FM Lieberman in Knesset 248.88.
(photo credit: AP)
With a handful of coalition MKs disappearing from the Knesset plenum in order to avoid a political minefield, the Kadima-sponsored bill to establish civil union as an alternative to marriage suffered a resounding defeat in its preliminary reading on Wednesday.
The bill did not, however, go down quietly, as a high-decibel debate fraught with accusations of hypocrisy erupted between members of Israel Beiteinu and the bill's Kadima sponsors.
At Kadima's request the vote on the legislation, which was sponsored by MK Shlomo Molla and co-sponsored by fellow Kadima MKs Robert Tibayev, Yoel Hasson and Nahman Shai, was carried out through a roll call, forcing each lawmaker to voice his vote of yea or nay live on the Knesset Channel.
Despite the absences, the bill was defeated by a vote of 63-38, with members of the Arab parties breaking from their usual opposition to civil union to support the initiative.
Voting on record against civil union was a sticky wicket for coalition members Labor and Israel Beiteinu, after both parties included promotion of civil union in their campaign platforms. The issue is particularly resonant with Israel Beiteinu's Russian-speaking base, as the majority of Israelis who cannot marry in the rabbinic courts are immigrants or children of immigrants from the former Soviet Union.
Three Israel Beiteinu lawmakers - party chairman Avigdor Lieberman, Tourism Minister Stas Meseznikov and MK Anastasia Michaeli - left the Knesset plenum rather than choose between voting against the coalition and against civil union.
Labor MKs Eitan Cabel and Orit Noked also abstained from voting on the issue, with Cabel refusing to chose a camp even as he carried out a side conversation on the Knesset floor.
Labor rebels MKs Ophir Paz-Pines and Yuli Tamir continued with their habit of voting against the government, casting the only coalition votes in favor of the measure. MK Shelly Yacimovich, a supporter of civil union, apologized to the bill's sponsors in advance, explaining that a prior commitment would keep her away from the vote.
But the evasive tactics of Cabel and Noked and the votes by Paz-Pines and Tamir were not enough to silence Kadima MKs, who called out during the vote, "Where is Labor? Where is Labor?"
Molla and Hasson called out, "Shas Beiteinu, Shas Beiteinu," implying that Lieberman's party and its haredi partner in the coalition had merged.
The most virulent back-and-forth, however, was carried out between Kadima MKs - especially immigrant representatives Marina Solodkin and Tibayev - and Israel Beiteinu members.
"You should be ashamed of yourself," Tibayev shouted at Sofa Landver (Israel Beiteinu), one of 12 of the party's 15 MKs to vote against the bill.
"Shame, shame," Solodkin yelled throughout the roll call.
Israel Beiteinu MK David Rotem, who sponsored an almost identical bill in the previous Knesset - which, he noted, had been opposed by the current bill's sponsors - filed a petition to speak after the vote, saying he had been personally injured by the diatribes launched against him by Kadima legislators from the speaker's platform.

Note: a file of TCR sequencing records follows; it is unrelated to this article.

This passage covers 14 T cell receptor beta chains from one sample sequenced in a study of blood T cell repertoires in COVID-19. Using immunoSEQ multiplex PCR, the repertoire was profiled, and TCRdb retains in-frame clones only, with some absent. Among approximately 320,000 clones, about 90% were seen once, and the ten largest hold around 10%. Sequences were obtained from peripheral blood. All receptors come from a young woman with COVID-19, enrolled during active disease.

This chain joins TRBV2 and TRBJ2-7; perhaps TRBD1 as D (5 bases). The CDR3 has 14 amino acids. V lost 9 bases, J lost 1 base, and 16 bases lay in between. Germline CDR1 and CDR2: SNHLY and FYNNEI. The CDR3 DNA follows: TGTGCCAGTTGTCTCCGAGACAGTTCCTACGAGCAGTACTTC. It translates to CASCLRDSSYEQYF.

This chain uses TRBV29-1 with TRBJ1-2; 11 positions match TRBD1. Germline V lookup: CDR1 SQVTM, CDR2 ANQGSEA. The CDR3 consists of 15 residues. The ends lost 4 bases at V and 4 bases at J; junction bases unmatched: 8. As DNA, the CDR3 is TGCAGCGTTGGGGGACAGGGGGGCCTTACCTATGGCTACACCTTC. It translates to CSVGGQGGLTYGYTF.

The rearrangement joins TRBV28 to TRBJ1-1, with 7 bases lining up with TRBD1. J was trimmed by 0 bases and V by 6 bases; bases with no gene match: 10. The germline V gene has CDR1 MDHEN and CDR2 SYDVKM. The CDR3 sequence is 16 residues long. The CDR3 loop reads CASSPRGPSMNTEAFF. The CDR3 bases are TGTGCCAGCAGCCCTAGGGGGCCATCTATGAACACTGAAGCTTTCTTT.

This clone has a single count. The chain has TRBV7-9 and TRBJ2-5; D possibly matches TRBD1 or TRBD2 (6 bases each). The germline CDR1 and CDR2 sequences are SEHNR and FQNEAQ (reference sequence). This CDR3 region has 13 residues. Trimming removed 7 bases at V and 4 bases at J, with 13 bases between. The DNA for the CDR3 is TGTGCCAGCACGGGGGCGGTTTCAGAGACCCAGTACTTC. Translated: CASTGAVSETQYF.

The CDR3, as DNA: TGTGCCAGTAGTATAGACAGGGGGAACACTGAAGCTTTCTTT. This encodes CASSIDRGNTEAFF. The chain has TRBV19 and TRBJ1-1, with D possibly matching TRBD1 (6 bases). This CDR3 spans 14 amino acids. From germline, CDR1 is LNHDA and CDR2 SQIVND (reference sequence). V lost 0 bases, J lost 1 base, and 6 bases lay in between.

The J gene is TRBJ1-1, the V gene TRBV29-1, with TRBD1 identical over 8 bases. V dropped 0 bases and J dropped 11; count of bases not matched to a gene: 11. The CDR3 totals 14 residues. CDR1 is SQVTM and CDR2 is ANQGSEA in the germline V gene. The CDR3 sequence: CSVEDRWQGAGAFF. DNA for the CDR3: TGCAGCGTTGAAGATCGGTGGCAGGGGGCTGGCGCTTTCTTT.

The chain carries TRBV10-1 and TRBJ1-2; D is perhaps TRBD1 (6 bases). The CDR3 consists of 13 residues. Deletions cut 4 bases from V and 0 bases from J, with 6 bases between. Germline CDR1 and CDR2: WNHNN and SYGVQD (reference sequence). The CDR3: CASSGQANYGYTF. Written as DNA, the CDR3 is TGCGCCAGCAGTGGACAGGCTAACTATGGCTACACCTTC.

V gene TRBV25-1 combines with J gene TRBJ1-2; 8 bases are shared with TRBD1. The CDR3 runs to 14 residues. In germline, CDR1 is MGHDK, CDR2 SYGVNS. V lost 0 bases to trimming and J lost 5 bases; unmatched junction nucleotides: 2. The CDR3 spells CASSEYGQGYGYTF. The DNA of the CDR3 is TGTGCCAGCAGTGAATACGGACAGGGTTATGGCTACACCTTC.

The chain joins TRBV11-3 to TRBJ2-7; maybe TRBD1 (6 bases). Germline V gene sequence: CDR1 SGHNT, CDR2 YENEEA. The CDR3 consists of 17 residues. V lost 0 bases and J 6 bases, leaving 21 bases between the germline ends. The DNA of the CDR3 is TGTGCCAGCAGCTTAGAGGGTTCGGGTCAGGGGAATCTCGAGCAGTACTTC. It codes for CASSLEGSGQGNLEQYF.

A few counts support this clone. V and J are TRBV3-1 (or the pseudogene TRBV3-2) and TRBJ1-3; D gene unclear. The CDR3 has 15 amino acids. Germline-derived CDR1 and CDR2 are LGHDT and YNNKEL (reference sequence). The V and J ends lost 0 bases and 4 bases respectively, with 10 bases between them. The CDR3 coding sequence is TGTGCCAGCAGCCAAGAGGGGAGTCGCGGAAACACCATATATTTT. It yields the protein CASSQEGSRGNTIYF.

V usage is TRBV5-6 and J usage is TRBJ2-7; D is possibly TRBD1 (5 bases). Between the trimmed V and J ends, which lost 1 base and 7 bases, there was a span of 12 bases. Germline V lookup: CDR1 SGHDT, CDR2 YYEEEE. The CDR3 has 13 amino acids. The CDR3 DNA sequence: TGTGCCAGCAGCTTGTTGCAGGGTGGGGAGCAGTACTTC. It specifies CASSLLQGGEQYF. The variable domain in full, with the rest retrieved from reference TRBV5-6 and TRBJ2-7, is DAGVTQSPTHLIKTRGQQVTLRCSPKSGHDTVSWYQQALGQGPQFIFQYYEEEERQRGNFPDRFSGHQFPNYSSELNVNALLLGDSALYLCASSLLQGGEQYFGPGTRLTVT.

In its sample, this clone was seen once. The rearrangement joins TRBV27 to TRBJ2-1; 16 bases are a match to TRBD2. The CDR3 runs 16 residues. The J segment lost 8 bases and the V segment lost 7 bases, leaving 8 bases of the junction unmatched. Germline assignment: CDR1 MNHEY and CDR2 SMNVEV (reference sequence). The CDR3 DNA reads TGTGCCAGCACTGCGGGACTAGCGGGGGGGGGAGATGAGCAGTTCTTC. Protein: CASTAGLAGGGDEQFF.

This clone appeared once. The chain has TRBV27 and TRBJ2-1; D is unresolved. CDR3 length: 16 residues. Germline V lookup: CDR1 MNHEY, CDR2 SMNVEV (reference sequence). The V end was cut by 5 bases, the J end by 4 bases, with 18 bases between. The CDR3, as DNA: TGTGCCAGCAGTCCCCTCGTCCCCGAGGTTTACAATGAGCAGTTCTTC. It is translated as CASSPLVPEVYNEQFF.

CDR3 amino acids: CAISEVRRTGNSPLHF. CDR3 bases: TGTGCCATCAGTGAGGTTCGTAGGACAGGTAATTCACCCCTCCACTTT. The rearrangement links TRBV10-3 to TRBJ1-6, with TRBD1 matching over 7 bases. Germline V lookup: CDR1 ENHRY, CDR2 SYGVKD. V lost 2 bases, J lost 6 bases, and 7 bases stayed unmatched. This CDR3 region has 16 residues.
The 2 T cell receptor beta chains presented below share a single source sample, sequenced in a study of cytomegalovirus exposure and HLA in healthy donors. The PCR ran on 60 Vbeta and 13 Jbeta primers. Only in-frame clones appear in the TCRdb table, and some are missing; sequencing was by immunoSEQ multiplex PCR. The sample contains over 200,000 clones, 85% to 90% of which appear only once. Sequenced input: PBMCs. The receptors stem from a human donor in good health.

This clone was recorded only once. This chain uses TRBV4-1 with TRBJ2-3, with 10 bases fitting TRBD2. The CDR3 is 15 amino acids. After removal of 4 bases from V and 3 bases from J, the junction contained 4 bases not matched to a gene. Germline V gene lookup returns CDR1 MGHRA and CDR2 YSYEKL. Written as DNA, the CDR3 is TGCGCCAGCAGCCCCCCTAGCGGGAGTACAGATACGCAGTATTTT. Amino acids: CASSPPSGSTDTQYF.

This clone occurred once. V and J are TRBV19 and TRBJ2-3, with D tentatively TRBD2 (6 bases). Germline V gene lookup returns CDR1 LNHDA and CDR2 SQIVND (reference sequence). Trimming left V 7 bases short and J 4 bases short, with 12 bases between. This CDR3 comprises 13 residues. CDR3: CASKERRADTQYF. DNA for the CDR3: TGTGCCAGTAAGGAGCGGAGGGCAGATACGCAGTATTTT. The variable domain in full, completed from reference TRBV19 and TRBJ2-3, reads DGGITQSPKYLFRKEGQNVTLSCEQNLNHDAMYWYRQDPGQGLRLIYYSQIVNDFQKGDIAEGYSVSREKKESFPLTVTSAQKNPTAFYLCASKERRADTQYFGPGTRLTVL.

Kadima responded to the vote's result with a swift assault on Israel Beiteinu and its leader.
"Yet again, we are shown that Lieberman's word is worthless," Kadima said in a statement. "Today, the union between Lieberman and Shas buried another one of Lieberman's election promises, and his party proved that for himself and his party, staying in power is more important than being reliable."
"Israel Beiteinu's vote leaves hundreds of thousand of citizens who can't marry in a religious ceremony in the lurch, and cynically clarifies to them that [promises] and post-election political realities are two different things. Kadima will continue to act to advocate for the bill in the future, as it committed to in its campaign," the statement concluded.
"Today, a new party was formed. Shas Beiteinu," Molla said following the vote. "In opposing this bill, a number of MKs proved that you can disregard all those who voted for you on the basis of common ideology in exchange for receiving roles in the government. This sort of thing deepens the decline of the public's faith in their politicians.
Israel Beiteinu was not prepared to let such allegations slide.
"Unlike Kadima, which only deals with public relations and when it was the governing party did not do anything to advance the law for civil union but rather brought it down, Israel Beiteinu anchored the law as part of its coalition agreement in order to advance it and to bring it to realization in the plenum," said one party official. "[Kadima leader] Tzipi Livni's voice is only heard strongly when she is in the opposition, but she disappears and becomes mute when she is serving in the government."